National Australia Bank’s institutional banking arm, nabCapital, will continue to do private equity work, despite the view within the bank that the higher level of activity in private equity was increasing its risk profile.

NAB chief executive John Stewart was quoted late last year saying that he feared the private equity boom would end in tears. NabCapital chief executive John Hooper said yesterday that he agreed with his CEO’s comments, as did many in the private equity market.

“They all think it will be someone else that gets into trouble,” said Hooper.

“But it is really an issue for the parties who are putting up the equity. The debt holders are, for the most part, senior debt holders. Long term the risk issue is for the equity participants.”

Hooper said that out of 300 private equity transactions nabCapital had looked at, it had made 57 commitments to arrange leveraged finance.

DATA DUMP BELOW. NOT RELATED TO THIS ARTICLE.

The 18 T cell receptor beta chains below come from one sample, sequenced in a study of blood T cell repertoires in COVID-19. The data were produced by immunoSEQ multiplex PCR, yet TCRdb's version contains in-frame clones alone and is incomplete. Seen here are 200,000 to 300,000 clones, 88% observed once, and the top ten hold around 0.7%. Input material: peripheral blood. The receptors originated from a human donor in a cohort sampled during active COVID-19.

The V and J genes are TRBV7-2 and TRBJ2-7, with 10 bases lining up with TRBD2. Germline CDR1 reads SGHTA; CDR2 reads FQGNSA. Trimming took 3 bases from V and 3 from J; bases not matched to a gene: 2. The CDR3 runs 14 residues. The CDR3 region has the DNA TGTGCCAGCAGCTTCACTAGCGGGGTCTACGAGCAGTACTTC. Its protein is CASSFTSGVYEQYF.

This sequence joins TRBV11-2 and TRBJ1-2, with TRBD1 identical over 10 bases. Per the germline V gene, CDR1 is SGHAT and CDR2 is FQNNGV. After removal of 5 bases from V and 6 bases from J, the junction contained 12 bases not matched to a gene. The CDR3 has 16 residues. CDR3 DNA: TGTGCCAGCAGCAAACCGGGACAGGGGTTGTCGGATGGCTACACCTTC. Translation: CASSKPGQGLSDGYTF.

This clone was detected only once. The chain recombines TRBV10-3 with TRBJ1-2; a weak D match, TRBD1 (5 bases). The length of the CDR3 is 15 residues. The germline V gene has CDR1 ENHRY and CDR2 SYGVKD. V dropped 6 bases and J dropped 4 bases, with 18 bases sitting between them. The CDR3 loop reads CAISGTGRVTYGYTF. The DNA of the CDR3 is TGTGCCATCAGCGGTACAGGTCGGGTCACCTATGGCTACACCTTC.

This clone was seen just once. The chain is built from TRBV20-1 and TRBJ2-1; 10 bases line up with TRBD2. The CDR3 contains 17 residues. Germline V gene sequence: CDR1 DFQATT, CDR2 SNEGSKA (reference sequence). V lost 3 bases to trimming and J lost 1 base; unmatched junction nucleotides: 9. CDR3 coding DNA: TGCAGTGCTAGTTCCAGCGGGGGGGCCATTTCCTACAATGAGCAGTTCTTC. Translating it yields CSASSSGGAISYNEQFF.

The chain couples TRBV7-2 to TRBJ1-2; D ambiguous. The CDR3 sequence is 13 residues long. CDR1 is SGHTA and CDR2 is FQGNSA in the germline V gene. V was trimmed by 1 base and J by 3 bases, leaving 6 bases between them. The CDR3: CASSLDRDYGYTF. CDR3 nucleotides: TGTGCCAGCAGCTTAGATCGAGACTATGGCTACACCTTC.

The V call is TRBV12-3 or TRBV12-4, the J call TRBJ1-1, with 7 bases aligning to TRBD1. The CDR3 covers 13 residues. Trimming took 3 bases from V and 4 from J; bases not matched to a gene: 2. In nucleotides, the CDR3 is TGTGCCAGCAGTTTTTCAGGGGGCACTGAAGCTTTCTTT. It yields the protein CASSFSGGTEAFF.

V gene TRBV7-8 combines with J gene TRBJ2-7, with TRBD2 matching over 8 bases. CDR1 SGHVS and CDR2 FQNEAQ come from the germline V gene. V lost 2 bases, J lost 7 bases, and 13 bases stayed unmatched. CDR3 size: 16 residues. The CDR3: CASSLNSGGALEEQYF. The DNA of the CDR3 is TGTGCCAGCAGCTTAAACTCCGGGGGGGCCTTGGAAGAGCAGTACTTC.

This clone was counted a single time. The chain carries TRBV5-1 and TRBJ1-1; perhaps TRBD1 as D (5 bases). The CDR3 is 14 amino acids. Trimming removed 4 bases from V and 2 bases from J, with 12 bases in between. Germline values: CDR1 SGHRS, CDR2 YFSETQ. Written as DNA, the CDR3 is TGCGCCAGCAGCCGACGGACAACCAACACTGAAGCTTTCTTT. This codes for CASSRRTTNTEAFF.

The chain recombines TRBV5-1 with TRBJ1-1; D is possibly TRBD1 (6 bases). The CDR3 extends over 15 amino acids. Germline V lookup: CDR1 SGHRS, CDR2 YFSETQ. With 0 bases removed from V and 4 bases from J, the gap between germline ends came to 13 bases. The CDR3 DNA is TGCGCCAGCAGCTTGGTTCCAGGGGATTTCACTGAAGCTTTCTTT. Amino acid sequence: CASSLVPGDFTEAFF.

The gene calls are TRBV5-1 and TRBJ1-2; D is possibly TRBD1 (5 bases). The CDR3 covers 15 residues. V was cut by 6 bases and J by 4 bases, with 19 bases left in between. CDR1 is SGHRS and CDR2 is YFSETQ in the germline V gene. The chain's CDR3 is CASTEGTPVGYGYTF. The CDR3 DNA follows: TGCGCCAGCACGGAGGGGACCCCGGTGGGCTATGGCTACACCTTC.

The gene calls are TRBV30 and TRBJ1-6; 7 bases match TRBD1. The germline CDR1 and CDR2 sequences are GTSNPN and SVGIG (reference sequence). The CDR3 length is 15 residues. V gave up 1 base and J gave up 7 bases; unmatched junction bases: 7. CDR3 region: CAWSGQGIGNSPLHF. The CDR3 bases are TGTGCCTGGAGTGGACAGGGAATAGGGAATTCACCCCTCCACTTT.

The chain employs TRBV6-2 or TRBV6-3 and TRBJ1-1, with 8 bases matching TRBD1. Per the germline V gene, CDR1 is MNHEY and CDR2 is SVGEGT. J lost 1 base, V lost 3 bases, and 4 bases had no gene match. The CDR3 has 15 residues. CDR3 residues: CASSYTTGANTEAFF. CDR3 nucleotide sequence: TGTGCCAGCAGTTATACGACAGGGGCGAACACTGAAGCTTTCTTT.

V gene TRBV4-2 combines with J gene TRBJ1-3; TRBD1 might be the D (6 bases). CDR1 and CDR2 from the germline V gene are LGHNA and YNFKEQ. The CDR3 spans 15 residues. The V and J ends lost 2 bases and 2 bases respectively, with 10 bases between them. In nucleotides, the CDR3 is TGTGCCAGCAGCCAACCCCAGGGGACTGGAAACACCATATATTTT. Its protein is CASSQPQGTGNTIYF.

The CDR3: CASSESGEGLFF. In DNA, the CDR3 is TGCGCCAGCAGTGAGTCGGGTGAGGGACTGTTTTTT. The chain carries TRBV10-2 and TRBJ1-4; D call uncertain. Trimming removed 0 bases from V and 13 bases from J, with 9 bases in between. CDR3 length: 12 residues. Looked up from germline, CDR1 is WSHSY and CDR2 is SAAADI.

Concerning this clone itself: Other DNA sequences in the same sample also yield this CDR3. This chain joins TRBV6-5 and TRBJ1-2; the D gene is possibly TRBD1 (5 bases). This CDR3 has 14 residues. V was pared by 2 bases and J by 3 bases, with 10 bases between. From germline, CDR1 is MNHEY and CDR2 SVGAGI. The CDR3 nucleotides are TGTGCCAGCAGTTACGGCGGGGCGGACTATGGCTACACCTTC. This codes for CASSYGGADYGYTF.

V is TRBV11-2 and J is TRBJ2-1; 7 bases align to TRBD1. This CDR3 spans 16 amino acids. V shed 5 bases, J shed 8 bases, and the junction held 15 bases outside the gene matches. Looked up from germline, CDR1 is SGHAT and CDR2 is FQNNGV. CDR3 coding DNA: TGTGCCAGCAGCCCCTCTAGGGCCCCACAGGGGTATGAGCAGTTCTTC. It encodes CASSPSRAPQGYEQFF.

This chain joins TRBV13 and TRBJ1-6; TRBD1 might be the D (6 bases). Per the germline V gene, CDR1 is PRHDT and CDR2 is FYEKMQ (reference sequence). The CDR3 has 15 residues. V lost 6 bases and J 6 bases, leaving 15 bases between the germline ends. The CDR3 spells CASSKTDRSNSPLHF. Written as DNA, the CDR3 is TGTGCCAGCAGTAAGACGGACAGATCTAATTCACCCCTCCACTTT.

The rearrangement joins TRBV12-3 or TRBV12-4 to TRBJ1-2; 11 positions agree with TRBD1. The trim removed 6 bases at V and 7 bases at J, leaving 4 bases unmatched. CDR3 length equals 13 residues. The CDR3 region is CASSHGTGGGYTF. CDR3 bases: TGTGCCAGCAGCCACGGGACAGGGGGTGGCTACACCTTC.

The bank’s average final hold is less than $50 million per transaction. The balance of each deal is syndicated and, as Hooper pointed out, nabCapital is the leading syndication house in the Australian market.

NabCapital’s private equity exposure is less than 3% of its balance sheet, which stands at $110 billion.

Hooper said: “There is a lot of due diligence with PE – four or five times the focus of a normal deal. And there is ongoing monitoring.”

The bank’s big play in private equity was its role as joint lead arranger of a debt package of more than $1 billion for the private equity consortium that bought the Myer department store business from Coles.

“We are active in private equity, we intend to remain so and we manage it very carefully,” Hooper said.

Peter Fray

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